basketball IQ

Team Concepts (Offenses, Defenses, Baseline, Sideline, & Press Breaks)

As you will read tomorrow on the blog, we are going to change the format for a few months. When we come back from the hiatus, we will be running a series of posts on different team concepts that will fill your playbook. Here is an outline of the different chapters of the series that we will delve into:

  1. Offenses
  2. Defenses
  3. Baseline Inbounds
  4. Sideline Inbounds
  5. Press Breaks

 

The Key Fundamentals (Ball Handling, Shooting, Passing, & Defense)

Today starts a series of posts that I will refer to as the fundamental series. Over the next few weeks I will be posting a series of posts detailing different aspects of each fundamental.

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The four main fundamentals that we will be focusing on will be:

  1. Ball Handling
  2. Shooting
  3. Passing
  4. Defense

I recognize that rebounding can be considered its own category but I lumped this into the defense category and will be posting more about rebounding at a later date. If you have anything that you would specifically like to see me cover when it comes to any of these fundamentals, please send me a message and I will include an answer in the post it pertains to.

The hope is that this series will be useful to coaches of all levels as they look to improve the fundamentals of their teams.

Lead By Example

If you are going to ask your athletes to do something it truly helps to lead by example. I have learned through experience that if your athletes see you as the hardest working member of the team, it makes it hard for them to question what you are doing or complain. This has been a great area of growth for me over the past couple of years, especially when it comes to strength and conditioning. I first want to preface that although it helps if you have been around the game of basketball, it is not crucial that every coach have played the game of basketball growing up.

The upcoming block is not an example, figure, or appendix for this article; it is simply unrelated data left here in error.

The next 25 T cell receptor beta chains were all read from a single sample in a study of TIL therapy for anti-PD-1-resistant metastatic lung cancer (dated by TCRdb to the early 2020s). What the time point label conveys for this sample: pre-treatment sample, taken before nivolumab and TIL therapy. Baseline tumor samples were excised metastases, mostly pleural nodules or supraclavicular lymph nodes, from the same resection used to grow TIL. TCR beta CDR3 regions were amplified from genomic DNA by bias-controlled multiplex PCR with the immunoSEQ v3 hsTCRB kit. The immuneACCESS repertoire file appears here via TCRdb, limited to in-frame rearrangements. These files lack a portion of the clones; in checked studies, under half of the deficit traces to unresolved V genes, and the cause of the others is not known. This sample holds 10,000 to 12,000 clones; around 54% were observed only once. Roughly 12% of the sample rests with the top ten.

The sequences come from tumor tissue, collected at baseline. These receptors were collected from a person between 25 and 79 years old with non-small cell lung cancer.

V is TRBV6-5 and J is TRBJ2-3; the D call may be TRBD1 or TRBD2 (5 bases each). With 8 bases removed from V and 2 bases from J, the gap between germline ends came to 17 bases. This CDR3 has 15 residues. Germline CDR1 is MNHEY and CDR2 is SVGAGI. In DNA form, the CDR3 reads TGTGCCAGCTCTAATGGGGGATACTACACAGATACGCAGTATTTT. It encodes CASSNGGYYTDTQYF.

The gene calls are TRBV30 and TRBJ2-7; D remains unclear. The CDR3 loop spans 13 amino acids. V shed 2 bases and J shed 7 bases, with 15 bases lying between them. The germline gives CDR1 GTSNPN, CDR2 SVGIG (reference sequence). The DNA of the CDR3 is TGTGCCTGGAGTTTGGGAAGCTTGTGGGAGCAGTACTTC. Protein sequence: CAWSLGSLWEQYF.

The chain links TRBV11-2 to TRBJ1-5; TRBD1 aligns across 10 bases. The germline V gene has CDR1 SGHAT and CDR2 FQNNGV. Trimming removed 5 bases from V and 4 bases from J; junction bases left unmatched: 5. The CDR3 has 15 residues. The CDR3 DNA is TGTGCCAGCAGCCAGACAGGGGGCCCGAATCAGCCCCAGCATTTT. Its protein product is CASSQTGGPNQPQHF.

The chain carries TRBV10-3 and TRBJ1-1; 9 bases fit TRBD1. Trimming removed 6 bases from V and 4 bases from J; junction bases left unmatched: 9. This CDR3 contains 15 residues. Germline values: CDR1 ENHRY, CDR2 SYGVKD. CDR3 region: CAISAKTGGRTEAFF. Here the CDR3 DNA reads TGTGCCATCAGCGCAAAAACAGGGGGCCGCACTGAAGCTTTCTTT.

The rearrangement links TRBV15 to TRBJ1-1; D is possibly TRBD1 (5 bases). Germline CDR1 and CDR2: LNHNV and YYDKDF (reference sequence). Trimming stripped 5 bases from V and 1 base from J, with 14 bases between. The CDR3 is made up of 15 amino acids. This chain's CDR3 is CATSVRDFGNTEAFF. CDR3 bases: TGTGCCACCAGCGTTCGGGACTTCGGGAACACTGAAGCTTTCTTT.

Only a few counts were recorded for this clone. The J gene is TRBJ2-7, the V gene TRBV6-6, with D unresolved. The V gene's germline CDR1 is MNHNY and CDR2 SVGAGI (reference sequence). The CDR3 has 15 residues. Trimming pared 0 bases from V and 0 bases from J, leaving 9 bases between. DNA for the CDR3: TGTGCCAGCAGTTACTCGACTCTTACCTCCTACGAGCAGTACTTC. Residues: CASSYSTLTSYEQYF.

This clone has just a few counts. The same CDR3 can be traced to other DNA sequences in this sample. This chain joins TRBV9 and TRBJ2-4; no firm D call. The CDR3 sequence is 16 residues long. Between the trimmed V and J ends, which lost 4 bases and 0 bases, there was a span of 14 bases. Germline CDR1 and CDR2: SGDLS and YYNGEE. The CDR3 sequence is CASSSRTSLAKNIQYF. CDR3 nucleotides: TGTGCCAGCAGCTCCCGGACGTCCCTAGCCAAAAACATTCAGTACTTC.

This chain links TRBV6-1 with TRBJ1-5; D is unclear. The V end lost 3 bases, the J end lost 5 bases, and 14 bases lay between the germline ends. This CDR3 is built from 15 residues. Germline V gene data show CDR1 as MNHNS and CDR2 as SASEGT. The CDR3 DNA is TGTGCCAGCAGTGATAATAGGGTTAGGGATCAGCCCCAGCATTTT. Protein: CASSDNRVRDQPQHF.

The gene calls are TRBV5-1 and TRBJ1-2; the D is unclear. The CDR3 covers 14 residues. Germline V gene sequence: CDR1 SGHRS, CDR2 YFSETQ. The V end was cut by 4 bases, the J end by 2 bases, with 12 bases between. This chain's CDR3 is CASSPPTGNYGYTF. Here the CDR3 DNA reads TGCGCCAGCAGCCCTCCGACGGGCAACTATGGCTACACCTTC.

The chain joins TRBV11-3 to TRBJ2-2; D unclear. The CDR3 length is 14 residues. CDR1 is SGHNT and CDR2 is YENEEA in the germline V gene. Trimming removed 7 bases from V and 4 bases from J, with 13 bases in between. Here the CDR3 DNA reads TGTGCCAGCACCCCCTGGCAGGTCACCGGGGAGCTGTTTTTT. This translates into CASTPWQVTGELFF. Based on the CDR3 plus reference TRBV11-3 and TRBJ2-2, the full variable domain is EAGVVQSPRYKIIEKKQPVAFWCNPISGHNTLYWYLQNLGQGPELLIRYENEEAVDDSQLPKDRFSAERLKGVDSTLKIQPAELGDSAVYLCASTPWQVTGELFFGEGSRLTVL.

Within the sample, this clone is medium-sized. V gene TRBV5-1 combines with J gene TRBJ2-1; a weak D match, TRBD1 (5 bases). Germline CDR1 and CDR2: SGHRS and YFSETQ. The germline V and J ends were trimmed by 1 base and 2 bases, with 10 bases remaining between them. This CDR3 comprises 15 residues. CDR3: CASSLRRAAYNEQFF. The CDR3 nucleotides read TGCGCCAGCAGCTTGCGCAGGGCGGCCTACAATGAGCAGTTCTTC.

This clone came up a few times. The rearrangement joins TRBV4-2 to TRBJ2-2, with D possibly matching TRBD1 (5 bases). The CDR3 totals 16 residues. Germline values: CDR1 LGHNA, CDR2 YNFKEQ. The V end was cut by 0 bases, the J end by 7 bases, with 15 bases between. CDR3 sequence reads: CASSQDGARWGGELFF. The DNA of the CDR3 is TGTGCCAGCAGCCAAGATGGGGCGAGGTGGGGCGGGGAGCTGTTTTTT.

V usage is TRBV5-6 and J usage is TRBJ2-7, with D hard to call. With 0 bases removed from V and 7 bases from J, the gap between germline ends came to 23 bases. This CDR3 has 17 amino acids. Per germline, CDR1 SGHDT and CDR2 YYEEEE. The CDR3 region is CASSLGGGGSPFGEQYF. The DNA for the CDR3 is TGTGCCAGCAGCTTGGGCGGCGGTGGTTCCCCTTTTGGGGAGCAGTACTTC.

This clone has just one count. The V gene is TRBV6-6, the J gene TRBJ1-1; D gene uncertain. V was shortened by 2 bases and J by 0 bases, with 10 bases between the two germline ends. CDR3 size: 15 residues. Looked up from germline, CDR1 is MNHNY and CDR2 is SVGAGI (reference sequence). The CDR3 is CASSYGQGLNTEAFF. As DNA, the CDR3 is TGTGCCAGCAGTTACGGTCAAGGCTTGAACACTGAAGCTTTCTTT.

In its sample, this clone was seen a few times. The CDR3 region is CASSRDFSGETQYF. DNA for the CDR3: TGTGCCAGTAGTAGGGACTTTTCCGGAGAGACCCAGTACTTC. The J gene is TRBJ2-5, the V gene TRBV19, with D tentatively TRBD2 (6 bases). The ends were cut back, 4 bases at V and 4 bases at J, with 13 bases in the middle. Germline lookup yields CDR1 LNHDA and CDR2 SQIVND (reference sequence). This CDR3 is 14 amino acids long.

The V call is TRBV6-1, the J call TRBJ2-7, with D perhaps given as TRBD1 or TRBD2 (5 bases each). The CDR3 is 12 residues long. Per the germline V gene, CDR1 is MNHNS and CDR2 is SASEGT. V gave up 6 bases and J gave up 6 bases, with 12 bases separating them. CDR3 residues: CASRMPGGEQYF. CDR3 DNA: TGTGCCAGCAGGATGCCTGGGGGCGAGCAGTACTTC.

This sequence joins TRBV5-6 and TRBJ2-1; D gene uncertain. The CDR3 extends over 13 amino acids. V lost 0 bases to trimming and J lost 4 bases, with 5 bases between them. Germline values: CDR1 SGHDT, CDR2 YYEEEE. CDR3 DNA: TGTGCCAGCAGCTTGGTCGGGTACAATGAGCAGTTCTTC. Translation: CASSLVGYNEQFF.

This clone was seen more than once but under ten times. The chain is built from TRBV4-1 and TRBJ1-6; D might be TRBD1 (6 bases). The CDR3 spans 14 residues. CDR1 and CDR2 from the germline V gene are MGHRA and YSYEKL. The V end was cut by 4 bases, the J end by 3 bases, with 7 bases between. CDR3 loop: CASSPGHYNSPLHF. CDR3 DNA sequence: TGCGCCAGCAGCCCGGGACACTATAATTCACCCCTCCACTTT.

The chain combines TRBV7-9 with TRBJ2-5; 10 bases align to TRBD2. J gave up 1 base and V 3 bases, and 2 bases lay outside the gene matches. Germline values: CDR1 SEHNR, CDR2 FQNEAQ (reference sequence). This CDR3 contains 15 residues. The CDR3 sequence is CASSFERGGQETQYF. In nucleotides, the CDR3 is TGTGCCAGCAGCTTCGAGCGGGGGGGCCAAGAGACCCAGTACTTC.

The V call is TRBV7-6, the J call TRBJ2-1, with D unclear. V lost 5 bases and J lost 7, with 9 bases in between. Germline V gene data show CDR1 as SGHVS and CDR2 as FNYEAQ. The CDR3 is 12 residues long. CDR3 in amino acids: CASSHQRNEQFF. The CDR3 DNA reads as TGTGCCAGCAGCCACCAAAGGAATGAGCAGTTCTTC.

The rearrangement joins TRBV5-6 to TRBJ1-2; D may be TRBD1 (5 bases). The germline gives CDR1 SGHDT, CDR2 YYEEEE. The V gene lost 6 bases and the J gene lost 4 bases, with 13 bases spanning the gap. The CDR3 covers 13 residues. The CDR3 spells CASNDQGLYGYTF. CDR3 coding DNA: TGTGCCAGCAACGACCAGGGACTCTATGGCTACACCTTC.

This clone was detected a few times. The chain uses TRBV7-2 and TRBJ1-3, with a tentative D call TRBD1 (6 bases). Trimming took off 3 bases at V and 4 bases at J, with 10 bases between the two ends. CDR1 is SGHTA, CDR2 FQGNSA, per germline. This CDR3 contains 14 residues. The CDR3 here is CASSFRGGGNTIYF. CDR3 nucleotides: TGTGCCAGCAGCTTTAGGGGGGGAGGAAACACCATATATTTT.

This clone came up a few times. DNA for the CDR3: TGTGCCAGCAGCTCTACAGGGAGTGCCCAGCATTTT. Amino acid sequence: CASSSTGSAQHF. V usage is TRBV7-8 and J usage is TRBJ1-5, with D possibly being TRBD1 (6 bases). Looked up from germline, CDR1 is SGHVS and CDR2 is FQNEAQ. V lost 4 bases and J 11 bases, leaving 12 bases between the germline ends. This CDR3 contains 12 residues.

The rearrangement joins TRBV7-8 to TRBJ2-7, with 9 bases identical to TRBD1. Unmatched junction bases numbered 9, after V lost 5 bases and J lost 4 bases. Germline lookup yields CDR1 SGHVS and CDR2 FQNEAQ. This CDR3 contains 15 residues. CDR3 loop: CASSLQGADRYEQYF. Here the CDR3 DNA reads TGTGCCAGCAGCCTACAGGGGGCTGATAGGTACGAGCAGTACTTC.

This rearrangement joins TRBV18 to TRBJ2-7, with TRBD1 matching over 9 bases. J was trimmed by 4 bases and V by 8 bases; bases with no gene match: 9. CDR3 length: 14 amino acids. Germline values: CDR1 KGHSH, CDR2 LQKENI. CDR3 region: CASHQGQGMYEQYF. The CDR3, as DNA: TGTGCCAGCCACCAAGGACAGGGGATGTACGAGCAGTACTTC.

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My first couple of seasons at Ontario, I was horribly out of shape and it was difficult to get my athletes to completely commit to our strength and conditioning program. A couple of years ago I committed to fitness for myself and lost over 150 pounds and am now in the greatest shape of my life (shockingly, diet and exercise actually works). Now when we have conditioning before or during practice, I will get out there and do the workouts with my athletes and I no longer get any complaints and notice a guilty look from students who sit out a conditioning workout that I am doing with the team. This is just one example of a way that I have been able to lead by example.

Another great way to lead by example is make sure that you are at the gym before any of your athletes and you are the last one to leave. I make an effort to be in the gym reviewing game film when my athletes arrive and stay in the gym after practice to meet with my assistant coaches. Athletes notice these things and will respect you more if they see that you are committed to working hard and devoting time to the program. Being knowledgeable about your offense and defense will help them respect your knowledge of the game as well. Whenever a question gets brought up about something we are doing on offense or defense, I make an effort to give a solution or answer that has depth and shows that I am in complete understanding of what we are doing, how we need to do it, and what the expected outcome is.

Overall, it’s a great idea to lead by example because you are a role model to these athletes and it will help you be more successful as a coach. I am always open to suggestions so if you have any ideas, suggestions, or questions, please feel free to comment on this post or send me an e-mail.

Playbook